“It’s just not reasonable to expect developers to <insert your Agile behavior request here>.”
I hear this all the time when working Agile transformations. The issue here is someone who is very effective in the current development process who resists an important change for working with an Agile team. This person is valuable to the organization now but will likely impede team formation and the Agile transformation. How do you deal with this situation?
We need to recognize that someone who is productive working in their own way may be very good in a traditional environment but doesn’t know what he or she is really capable of doing. The reality is that everyone in the team benefits from Agile methods. Success has demonstrated that people work better as part of a team that is focused on achieving a common goal.
Some may struggle to work well as a team member. But it’s important they learn how as the Agile transformation takes hold in more and more workplaces. Developers who object to Agile methods may not find alternatives available for much longer. Fortunately, I believe that anyone who is willing to experiment and adapt can learn to be comfortable doing things a new way.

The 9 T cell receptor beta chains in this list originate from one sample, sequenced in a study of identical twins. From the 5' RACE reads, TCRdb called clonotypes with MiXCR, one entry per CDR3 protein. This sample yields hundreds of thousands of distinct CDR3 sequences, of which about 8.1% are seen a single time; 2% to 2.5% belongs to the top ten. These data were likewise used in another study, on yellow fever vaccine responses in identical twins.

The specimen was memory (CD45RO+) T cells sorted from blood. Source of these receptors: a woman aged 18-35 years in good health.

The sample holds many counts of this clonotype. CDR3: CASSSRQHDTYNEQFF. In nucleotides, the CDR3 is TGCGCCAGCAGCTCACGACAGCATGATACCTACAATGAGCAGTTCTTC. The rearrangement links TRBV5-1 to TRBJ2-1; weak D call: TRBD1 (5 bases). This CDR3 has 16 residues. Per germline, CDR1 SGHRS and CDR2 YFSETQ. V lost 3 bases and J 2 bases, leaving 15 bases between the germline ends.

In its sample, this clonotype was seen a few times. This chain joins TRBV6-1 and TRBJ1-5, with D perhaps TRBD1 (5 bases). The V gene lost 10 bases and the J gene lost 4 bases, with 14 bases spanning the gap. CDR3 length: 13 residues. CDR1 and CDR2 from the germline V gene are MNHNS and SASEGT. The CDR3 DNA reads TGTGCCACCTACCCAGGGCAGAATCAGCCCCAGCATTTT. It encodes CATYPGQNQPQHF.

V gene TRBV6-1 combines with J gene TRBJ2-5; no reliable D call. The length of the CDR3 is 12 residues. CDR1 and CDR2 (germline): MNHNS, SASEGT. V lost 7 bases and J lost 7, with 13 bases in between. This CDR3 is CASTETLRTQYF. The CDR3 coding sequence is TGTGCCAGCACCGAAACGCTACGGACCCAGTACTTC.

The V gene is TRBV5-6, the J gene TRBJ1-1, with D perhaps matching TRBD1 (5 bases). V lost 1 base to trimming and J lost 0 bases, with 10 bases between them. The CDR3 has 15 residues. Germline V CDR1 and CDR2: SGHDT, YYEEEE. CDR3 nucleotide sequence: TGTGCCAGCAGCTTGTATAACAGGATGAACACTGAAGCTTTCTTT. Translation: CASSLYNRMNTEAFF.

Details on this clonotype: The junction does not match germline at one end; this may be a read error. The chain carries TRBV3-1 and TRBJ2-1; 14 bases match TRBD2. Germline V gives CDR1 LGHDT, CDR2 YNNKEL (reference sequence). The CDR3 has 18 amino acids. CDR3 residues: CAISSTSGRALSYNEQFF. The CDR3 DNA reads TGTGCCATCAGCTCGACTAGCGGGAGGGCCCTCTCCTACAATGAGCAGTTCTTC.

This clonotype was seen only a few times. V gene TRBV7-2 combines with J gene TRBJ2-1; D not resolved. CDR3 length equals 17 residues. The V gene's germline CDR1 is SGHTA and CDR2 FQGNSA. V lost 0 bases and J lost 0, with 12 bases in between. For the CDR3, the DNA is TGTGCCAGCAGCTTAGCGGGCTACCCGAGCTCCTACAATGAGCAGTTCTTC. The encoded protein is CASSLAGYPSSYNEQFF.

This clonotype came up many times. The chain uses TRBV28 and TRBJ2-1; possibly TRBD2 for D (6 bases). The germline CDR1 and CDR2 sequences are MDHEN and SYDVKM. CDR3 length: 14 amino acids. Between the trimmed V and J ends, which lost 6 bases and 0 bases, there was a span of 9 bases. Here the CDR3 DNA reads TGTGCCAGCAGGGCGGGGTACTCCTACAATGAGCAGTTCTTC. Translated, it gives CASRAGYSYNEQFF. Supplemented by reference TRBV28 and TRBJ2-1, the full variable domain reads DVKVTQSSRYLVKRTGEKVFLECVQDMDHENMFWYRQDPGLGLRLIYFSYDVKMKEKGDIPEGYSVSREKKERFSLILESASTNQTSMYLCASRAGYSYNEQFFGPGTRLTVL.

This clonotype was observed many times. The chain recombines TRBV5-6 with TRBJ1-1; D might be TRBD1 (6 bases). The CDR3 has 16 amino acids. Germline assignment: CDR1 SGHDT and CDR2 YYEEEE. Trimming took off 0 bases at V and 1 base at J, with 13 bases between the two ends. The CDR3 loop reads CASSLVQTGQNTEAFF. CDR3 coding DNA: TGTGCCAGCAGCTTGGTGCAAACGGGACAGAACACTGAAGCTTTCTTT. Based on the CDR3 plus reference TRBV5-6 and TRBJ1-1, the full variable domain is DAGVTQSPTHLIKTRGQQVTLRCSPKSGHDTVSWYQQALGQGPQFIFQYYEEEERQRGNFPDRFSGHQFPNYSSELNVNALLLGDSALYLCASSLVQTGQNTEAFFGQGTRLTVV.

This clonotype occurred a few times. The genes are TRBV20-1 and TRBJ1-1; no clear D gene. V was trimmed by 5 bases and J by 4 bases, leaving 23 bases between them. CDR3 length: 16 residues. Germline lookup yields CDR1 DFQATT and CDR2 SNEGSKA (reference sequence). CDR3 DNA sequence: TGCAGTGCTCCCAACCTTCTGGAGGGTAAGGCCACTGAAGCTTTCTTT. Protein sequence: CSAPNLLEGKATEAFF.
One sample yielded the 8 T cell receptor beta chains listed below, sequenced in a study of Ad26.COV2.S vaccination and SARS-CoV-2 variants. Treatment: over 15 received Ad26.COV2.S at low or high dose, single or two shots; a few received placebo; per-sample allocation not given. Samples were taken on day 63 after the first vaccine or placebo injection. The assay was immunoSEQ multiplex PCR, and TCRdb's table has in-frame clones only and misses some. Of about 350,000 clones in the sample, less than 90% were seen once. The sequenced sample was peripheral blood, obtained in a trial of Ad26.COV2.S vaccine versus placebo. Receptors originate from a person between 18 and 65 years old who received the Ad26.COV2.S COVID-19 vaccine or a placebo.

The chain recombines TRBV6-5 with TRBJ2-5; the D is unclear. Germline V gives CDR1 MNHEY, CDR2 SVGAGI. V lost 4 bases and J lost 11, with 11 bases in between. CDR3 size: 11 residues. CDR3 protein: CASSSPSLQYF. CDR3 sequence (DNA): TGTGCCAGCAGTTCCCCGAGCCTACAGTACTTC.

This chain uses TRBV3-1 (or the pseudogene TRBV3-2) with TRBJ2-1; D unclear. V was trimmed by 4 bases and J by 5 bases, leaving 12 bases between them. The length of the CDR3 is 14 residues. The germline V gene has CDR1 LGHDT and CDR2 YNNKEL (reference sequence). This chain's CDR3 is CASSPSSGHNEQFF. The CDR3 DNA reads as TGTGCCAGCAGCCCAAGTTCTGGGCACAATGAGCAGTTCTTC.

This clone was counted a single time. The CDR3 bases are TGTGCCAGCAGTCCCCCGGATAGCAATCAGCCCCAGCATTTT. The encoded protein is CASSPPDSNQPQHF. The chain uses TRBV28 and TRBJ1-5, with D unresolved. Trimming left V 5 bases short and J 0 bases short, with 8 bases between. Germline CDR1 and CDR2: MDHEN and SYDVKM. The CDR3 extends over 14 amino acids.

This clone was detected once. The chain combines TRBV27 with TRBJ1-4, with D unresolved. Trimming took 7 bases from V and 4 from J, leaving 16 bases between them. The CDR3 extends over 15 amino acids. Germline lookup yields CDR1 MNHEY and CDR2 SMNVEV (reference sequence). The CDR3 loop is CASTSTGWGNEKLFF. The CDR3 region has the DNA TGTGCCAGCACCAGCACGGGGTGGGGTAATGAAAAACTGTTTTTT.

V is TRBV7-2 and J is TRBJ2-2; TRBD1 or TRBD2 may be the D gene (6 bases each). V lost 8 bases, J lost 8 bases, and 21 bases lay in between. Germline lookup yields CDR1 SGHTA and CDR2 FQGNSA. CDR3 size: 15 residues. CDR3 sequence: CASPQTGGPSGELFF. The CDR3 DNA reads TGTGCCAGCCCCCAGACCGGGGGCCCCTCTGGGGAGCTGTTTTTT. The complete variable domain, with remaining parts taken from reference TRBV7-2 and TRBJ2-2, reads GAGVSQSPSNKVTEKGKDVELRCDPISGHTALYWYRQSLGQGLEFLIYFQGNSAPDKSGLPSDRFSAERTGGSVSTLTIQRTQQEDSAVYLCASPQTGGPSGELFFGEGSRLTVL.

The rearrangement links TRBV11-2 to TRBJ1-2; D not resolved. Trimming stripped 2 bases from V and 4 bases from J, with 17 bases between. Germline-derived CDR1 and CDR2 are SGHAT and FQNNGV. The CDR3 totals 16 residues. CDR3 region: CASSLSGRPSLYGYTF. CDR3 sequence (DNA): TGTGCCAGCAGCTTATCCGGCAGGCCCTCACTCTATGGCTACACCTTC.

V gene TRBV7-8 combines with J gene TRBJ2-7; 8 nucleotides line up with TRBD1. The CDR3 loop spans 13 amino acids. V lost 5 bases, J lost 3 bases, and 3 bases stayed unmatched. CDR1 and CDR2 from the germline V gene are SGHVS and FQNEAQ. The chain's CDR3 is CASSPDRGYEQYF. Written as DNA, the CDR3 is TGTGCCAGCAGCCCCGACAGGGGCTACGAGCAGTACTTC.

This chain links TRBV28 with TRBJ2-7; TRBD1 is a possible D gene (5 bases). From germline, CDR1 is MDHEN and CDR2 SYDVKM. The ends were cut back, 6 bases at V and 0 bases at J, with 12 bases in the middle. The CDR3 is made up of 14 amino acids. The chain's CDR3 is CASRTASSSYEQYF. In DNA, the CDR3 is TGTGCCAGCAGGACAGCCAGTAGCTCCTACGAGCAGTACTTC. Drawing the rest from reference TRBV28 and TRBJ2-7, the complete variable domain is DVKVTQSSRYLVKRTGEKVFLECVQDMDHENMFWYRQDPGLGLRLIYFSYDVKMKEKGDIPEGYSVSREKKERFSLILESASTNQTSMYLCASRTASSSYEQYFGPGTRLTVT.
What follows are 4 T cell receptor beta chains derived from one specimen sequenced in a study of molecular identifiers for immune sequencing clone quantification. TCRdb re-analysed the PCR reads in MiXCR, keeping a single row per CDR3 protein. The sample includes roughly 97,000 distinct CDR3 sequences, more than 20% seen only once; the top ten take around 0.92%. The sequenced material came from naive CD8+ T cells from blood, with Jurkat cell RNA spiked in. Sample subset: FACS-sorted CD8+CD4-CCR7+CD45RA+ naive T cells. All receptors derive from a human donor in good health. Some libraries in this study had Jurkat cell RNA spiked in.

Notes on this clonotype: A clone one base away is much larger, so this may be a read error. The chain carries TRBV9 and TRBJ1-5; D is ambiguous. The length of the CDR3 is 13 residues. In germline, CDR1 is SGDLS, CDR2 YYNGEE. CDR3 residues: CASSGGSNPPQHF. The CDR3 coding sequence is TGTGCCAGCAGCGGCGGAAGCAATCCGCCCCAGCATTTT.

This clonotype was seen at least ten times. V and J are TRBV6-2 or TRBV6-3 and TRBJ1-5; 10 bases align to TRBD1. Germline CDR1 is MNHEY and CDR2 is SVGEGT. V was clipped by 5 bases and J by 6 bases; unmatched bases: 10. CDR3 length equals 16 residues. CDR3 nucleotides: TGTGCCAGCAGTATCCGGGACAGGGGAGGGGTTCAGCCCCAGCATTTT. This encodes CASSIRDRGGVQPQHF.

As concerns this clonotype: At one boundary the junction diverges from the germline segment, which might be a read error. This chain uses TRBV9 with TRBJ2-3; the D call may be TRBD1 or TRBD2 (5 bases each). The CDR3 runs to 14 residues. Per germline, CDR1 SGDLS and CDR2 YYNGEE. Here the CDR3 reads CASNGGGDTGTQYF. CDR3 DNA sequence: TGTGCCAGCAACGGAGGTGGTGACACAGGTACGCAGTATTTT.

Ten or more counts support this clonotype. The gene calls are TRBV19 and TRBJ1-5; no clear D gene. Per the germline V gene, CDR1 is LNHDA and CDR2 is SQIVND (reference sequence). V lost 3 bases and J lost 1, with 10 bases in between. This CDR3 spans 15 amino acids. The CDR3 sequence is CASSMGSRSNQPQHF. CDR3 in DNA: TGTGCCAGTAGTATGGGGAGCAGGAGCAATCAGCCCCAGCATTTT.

When a team first starts moving to Agile they will become less effective in the short term. Everyone who is learning new habits puts energy into forming the habit which reduces the energy for doing other tasks. The beginning of a transformation is always marked by reduced effectiveness. The reward is after the new habits are learned a whole new normal for effectiveness becomes possible. The person who was really good in the old normal becomes part of an amazing team in the new normal. They produce more bug-free code. They produce it faster. It makes the customer happier. They enjoy work more.
That seems, to me, to be worth the effort to change.
For those in the New York City area struggling to understand how the new normal works for QA professionals, I am offering a two day Agile QA course. I’d love to meet you there.